You have a child with autism and are wondering: Should I get a pet? Would a dog be the right choice? Of course, there is no right answer to this question. Dogs make wonderful companions and other animals, such as cats, guinea pigs or even snakes, provide benefits. But the decision of whether or not to bring an animal into your home is a personal one.
Dogs and Children with Autism
A recent study showed that dogs provide unconditional love and acceptance and can help children with autism. According to the study, 94 percent of parents with children of autism who owned dogs said that their child bonded with the dog. Because children with autism have difficulty socializing and making friends, the dog provided companionship, stress relief and acceptance. Besides these benefits, dogs can help a child reach out to other children. Walking a dog or playing out in the yard with a dog can be an “invitation” for other children to join in.
But dogs aren’t for every child and just as every child with autism is unique, so are their relationships with animals. If your child has sensory difficulties, he or she might have problem with the dog barking, jumping, licking or even how rough the fur is. Take your child’s sensory difficulties into consideration and include your child in choosing the dog.
There are also organizations that train dogs specifically to work with children with autism. You can visit the websites North Star Dogs or Canine Companions for Independence for more information on these type of programs.
If you aren’t interested in a dog, other animals still encourage social interaction. A study completed at the University of Queensland in Australia found that children interacted with one another more often when an animal was present. The study looked at 99 children, some had autism and some did not. The children were monitored at two times - one when they played with toys and one when they interacted with two guinea pigs. When the children interacted with the animals, the children with autism were more likely to talk and look at their classmates. They also were more open to other children coming up and talking to them.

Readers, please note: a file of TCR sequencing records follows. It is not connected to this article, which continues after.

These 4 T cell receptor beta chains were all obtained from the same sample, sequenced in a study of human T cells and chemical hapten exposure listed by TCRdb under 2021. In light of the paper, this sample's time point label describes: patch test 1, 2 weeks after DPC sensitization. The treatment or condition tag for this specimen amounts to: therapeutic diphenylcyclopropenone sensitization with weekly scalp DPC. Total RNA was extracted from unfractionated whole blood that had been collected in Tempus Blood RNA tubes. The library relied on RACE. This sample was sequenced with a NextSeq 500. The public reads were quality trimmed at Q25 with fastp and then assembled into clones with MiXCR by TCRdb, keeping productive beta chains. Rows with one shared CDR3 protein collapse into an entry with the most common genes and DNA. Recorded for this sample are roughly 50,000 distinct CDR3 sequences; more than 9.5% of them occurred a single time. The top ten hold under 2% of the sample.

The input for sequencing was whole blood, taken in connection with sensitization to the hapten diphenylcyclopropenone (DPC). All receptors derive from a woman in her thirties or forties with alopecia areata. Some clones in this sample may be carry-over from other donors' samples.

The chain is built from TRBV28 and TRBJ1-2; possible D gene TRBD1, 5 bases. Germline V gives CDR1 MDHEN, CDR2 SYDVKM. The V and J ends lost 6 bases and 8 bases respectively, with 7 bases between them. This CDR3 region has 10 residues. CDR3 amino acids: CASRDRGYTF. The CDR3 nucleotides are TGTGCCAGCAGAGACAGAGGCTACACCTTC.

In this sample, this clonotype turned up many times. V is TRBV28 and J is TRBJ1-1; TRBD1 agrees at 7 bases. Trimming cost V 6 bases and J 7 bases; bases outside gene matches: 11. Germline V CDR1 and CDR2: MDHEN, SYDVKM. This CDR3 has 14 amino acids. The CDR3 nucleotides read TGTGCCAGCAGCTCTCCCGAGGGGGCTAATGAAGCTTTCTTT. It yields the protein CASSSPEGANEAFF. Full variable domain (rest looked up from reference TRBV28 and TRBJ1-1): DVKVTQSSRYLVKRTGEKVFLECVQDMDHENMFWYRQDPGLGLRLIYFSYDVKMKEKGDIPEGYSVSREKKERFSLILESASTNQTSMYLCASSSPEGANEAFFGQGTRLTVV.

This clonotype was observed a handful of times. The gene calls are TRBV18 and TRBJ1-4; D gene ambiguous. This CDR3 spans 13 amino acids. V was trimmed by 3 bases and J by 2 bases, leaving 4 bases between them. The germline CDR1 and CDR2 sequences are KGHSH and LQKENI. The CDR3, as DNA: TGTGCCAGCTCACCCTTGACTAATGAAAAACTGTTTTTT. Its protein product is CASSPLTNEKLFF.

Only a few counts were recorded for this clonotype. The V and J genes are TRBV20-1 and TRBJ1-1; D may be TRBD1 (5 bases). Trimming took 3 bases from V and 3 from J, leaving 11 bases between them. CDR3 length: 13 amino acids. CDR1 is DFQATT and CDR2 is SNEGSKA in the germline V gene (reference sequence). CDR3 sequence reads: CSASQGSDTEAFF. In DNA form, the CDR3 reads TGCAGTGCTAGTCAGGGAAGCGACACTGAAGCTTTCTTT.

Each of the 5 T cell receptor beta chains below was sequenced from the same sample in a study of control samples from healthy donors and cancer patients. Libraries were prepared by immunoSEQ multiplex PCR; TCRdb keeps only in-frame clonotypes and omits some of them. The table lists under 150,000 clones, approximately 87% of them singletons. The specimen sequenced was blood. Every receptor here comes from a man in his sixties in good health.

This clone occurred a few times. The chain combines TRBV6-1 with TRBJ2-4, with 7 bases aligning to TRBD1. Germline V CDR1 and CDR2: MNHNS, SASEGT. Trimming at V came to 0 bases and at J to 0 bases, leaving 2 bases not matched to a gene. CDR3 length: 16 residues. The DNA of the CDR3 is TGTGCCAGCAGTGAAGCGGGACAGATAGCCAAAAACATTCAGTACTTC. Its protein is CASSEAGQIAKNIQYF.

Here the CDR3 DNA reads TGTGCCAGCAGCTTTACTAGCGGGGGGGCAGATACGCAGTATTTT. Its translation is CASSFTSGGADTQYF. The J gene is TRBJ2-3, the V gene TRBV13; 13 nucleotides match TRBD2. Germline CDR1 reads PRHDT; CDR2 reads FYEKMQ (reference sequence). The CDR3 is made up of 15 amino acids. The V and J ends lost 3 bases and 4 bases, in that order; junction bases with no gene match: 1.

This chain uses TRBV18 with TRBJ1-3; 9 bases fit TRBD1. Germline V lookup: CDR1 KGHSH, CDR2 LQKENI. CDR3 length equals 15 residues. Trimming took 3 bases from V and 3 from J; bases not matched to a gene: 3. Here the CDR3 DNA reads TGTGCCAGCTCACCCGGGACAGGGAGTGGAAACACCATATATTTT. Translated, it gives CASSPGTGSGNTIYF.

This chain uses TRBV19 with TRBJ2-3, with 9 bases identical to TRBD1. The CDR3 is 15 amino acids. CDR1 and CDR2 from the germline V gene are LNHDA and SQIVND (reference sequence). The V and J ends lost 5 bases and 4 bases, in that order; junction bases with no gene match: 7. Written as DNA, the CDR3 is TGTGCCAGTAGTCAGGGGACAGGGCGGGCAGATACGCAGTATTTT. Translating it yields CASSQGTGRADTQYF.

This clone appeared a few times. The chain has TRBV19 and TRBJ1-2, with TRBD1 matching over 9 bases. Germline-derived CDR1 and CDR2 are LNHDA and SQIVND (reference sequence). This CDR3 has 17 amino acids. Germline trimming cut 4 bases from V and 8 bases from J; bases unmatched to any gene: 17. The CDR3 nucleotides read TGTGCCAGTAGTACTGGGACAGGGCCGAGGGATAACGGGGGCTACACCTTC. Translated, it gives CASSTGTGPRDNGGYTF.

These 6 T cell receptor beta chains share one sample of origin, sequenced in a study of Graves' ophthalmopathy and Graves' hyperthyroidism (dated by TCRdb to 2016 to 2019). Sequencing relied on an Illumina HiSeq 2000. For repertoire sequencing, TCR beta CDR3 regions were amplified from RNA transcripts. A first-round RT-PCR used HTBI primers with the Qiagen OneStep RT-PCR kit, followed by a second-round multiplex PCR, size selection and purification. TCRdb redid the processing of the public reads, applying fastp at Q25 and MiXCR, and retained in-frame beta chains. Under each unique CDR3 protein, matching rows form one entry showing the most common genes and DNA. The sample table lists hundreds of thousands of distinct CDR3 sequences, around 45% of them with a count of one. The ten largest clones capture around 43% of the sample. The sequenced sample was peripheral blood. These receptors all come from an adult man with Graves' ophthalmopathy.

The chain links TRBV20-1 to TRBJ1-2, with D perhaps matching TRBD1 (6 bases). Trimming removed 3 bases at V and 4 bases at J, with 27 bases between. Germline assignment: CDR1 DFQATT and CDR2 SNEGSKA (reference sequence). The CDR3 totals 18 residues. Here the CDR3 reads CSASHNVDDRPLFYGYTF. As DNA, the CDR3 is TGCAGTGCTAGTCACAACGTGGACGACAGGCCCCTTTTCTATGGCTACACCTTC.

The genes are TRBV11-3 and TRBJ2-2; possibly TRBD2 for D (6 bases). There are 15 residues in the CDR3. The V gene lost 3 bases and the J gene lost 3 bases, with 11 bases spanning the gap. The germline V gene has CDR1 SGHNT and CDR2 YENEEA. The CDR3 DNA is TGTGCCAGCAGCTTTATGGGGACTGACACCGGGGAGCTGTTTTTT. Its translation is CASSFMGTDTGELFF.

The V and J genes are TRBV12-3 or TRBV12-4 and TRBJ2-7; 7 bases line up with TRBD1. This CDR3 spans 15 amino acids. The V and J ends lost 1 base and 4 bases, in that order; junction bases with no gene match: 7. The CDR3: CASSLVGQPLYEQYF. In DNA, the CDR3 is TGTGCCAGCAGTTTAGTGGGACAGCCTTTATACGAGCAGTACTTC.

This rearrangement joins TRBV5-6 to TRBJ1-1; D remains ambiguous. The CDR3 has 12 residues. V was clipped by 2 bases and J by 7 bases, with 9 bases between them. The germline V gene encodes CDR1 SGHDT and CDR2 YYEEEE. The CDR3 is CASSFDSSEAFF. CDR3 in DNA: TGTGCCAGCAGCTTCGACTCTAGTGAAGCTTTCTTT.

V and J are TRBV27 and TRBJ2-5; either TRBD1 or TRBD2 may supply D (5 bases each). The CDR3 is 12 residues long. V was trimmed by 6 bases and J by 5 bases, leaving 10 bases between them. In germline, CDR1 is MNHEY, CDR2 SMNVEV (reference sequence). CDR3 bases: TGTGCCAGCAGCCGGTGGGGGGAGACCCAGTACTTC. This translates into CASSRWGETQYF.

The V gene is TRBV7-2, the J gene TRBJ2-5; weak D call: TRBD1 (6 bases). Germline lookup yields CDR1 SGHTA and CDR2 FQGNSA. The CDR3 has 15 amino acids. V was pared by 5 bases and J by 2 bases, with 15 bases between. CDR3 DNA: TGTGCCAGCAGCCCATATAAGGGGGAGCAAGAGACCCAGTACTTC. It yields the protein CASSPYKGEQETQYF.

Different animals offer different benefits. Cats, while very independent, also like to play, enjoy attention and offer companionship. Owning a pet has been shown to reduce anxiety and build self-confidence. A pet can provide sensory experiences. Some children with autism enjoy hippotherapy, which is therapy with a horse. While this isn’t necessarily considered a pet, interacting with the horses has been found beneficial to children with autism.
Choosing a Pet
Deciding what pet is best for your family is a personal decision and one that needs to match your needs and lifestyle. Some of the things to take into consideration:
- Activity level - for families that enjoy many outdoor activities, a dog might work well. If your family spends most of the time indoors, a cat or guinea pig might work better.
- Home environment - if you like your house neat and tidy, look for an animal that doesn’t shed much or animals that are confined to cages, such as guinea pigs, birds, reptiles or hamsters.
- Temperament - different breeds of dogs and cats have different temperaments. Do some research on breeds you are interested in to find out which have a temperament that would complement your family, especially your child.
- Time commitment - consider your daily schedule. Dogs require a large time commitment, they must be walked, fed at certain times but at the same time provide structure to your day, something children with autism often need. Other pets, such as cats, don’t require such intense care. You will need to determine how much time you want to commit to caring for your pet.
Keep in mind that owning a pet is not the best option for everyone. Don’t force having a pet if you are not willing or able to keep up with the expense, attention, time and responsibility of owning a pet. Remember, too, that not all children will benefit from having a pet. Each child is different. Weigh your own child’s needs to determine if a pet is best for your home.
‘Animals and Autism: Pets Help with ASD,” 2013, Feb. 27, Catherine Pearson, The Huffington Post